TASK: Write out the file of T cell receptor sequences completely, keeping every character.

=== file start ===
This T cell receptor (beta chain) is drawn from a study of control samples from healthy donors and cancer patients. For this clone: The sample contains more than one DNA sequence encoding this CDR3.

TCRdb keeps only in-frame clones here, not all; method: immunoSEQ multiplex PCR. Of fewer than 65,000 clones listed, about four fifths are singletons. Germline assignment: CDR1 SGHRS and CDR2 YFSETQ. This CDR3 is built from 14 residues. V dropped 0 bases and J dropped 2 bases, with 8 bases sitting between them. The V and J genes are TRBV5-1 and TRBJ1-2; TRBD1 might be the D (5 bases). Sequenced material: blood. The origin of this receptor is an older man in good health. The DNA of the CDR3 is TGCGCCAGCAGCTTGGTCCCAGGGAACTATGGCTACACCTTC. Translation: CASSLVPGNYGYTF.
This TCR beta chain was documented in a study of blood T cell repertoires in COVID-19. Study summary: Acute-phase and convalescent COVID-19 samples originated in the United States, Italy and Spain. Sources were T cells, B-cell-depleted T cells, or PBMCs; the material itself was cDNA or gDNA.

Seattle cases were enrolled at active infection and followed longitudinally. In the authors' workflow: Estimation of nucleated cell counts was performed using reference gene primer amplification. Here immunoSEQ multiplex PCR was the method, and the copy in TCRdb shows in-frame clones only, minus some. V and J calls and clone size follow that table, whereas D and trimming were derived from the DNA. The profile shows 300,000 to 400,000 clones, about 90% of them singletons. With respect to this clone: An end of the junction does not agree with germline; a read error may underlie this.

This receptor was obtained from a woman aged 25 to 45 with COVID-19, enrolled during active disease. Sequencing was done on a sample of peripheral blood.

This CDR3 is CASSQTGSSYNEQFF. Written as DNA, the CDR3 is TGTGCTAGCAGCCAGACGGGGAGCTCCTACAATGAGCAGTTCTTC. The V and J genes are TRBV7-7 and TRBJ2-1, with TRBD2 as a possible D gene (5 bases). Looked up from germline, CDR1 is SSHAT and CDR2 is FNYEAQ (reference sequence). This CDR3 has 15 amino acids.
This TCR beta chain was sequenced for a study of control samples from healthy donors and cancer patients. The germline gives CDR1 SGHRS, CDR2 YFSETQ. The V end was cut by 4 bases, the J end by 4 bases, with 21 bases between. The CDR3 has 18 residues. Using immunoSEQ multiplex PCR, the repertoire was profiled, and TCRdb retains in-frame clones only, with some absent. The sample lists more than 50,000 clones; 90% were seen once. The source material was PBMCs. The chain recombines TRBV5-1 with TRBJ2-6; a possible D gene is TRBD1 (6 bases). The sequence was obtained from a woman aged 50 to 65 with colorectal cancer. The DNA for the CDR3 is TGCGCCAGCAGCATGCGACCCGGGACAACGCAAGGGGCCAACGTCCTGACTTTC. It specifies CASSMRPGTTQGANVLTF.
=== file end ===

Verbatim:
This T cell receptor (beta chain) is drawn from a study of control samples from healthy donors and cancer patients. For this clone: The sample contains more than one DNA sequence encoding this CDR3.

TCRdb keeps only in-frame clones here, not all; method: immunoSEQ multiplex PCR. Of fewer than 65,000 clones listed, about four fifths are singletons. Germline assignment: CDR1 SGHRS and CDR2 YFSETQ. This CDR3 is built from 14 residues. V dropped 0 bases and J dropped 2 bases, with 8 bases sitting between them. The V and J genes are TRBV5-1 and TRBJ1-2; TRBD1 might be the D (5 bases). Sequenced material: blood. The origin of this receptor is an older man in good health. The DNA of the CDR3 is TGCGCCAGCAGCTTGGTCCCAGGGAACTATGGCTACACCTTC. Translation: CASSLVPGNYGYTF.
This TCR beta chain was documented in a study of blood T cell repertoires in COVID-19. Study summary: Acute-phase and convalescent COVID-19 samples originated in the United States, Italy and Spain. Sources were T cells, B-cell-depleted T cells, or PBMCs; the material itself was cDNA or gDNA.

Seattle cases were enrolled at active infection and followed longitudinally. In the authors' workflow: Estimation of nucleated cell counts was performed using reference gene primer amplification. Here immunoSEQ multiplex PCR was the method, and the copy in TCRdb shows in-frame clones only, minus some. V and J calls and clone size follow that table, whereas D and trimming were derived from the DNA. The profile shows 300,000 to 400,000 clones, about 90% of them singletons. With respect to this clone: An end of the junction does not agree with germline; a read error may underlie this.

This receptor was obtained from a woman aged 25 to 45 with COVID-19, enrolled during active disease. Sequencing was done on a sample of peripheral blood.

This CDR3 is CASSQTGSSYNEQFF. Written as DNA, the CDR3 is TGTGCTAGCAGCCAGACGGGGAGCTCCTACAATGAGCAGTTCTTC. The V and J genes are TRBV7-7 and TRBJ2-1, with TRBD2 as a possible D gene (5 bases). Looked up from germline, CDR1 is SSHAT and CDR2 is FNYEAQ (reference sequence). This CDR3 has 15 amino acids.
This TCR beta chain was sequenced for a study of control samples from healthy donors and cancer patients. The germline gives CDR1 SGHRS, CDR2 YFSETQ. The V end was cut by 4 bases, the J end by 4 bases, with 21 bases between. The CDR3 has 18 residues. Using immunoSEQ multiplex PCR, the repertoire was profiled, and TCRdb retains in-frame clones only, with some absent. The sample lists more than 50,000 clones; 90% were seen once. The source material was PBMCs. The chain recombines TRBV5-1 with TRBJ2-6; a possible D gene is TRBD1 (6 bases). The sequence was obtained from a woman aged 50 to 65 with colorectal cancer. The DNA for the CDR3 is TGCGCCAGCAGCATGCGACCCGGGACAACGCAAGGGGCCAACGTCCTGACTTTC. It specifies CASSMRPGTTQGANVLTF.